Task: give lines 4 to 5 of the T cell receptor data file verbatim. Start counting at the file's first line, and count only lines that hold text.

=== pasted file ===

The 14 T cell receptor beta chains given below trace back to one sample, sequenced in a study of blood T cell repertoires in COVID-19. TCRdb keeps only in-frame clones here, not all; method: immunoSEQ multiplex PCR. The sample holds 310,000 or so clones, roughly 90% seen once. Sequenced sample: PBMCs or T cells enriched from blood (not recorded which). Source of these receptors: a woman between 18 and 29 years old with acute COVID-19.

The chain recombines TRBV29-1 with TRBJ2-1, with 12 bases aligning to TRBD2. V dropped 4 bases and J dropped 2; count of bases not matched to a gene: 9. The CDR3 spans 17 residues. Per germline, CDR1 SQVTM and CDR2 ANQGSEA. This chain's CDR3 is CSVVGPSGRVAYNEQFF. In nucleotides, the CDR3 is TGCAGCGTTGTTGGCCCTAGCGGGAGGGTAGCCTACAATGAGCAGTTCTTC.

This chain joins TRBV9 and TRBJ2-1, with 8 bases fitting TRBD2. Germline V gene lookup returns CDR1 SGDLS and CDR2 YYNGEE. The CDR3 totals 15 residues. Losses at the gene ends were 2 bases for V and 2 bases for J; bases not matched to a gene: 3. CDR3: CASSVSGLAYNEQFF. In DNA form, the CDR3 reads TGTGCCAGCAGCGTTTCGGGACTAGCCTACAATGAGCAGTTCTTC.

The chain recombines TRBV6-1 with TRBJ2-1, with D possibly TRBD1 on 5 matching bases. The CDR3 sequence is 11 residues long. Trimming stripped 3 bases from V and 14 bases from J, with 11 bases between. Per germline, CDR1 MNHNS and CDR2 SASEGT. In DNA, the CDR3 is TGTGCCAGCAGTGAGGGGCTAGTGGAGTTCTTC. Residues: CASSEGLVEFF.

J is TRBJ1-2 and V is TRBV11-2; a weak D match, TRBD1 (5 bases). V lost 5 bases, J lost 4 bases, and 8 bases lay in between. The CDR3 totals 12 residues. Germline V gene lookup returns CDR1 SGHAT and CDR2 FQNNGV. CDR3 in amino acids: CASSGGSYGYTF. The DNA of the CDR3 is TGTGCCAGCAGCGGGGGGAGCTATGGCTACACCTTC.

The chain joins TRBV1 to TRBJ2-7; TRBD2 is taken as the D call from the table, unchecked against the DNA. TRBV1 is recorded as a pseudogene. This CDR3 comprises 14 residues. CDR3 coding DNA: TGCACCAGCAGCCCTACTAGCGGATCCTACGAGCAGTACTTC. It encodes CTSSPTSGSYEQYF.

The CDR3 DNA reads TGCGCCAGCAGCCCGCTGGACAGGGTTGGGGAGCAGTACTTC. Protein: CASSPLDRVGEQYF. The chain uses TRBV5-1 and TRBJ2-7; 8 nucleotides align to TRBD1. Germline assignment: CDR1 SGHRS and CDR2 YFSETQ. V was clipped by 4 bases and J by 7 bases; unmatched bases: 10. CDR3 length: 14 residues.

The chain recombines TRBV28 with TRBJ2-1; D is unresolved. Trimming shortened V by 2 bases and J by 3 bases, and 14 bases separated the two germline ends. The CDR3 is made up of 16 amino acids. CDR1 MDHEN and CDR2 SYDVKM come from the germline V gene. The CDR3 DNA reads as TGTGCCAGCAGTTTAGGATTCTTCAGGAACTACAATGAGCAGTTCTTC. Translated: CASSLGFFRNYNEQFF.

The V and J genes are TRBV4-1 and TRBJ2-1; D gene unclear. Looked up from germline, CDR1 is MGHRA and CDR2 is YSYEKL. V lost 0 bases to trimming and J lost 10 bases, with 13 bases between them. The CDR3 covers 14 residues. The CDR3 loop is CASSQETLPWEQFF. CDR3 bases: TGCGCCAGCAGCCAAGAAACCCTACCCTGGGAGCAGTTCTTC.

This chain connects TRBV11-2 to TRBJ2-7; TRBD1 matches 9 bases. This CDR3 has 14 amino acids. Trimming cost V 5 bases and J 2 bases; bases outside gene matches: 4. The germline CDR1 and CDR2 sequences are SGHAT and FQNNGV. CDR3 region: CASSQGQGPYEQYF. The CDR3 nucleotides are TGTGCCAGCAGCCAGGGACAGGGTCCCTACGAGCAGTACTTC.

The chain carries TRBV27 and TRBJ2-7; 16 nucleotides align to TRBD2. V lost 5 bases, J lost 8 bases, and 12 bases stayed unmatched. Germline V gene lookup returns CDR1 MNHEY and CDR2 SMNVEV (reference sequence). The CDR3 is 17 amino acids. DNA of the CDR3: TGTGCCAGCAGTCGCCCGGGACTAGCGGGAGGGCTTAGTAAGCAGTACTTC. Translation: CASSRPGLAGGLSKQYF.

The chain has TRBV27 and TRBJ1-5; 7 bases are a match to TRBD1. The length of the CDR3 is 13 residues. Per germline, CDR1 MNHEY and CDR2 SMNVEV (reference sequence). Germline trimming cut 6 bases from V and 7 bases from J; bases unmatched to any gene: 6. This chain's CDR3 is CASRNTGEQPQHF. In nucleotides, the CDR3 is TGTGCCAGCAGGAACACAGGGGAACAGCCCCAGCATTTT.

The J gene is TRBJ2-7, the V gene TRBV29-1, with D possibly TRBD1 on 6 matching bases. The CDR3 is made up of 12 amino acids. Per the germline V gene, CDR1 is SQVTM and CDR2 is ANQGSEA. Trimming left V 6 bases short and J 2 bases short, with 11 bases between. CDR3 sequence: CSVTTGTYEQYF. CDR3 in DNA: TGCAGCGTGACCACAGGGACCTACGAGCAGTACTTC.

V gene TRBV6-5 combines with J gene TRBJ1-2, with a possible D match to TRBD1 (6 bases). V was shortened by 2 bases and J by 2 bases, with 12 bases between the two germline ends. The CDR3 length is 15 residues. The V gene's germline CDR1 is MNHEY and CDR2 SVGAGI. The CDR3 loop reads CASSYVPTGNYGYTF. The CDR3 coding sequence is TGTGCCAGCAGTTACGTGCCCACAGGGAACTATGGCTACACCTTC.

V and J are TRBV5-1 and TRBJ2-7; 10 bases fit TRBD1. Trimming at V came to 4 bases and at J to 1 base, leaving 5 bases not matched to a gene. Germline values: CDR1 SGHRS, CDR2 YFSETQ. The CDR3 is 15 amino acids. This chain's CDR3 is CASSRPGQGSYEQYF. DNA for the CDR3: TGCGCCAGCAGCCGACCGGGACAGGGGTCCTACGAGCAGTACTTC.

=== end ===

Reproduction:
The chain recombines TRBV6-1 with TRBJ2-1, with D possibly TRBD1 on 5 matching bases. The CDR3 sequence is 11 residues long. Trimming stripped 3 bases from V and 14 bases from J, with 11 bases between. Per germline, CDR1 MNHNS and CDR2 SASEGT. In DNA, the CDR3 is TGTGCCAGCAGTGAGGGGCTAGTGGAGTTCTTC. Residues: CASSEGLVEFF.

J is TRBJ1-2 and V is TRBV11-2; a weak D match, TRBD1 (5 bases). V lost 5 bases, J lost 4 bases, and 8 bases lay in between. The CDR3 totals 12 residues. Germline V gene lookup returns CDR1 SGHAT and CDR2 FQNNGV. CDR3 in amino acids: CASSGGSYGYTF. The DNA of the CDR3 is TGTGCCAGCAGCGGGGGGAGCTATGGCTACACCTTC.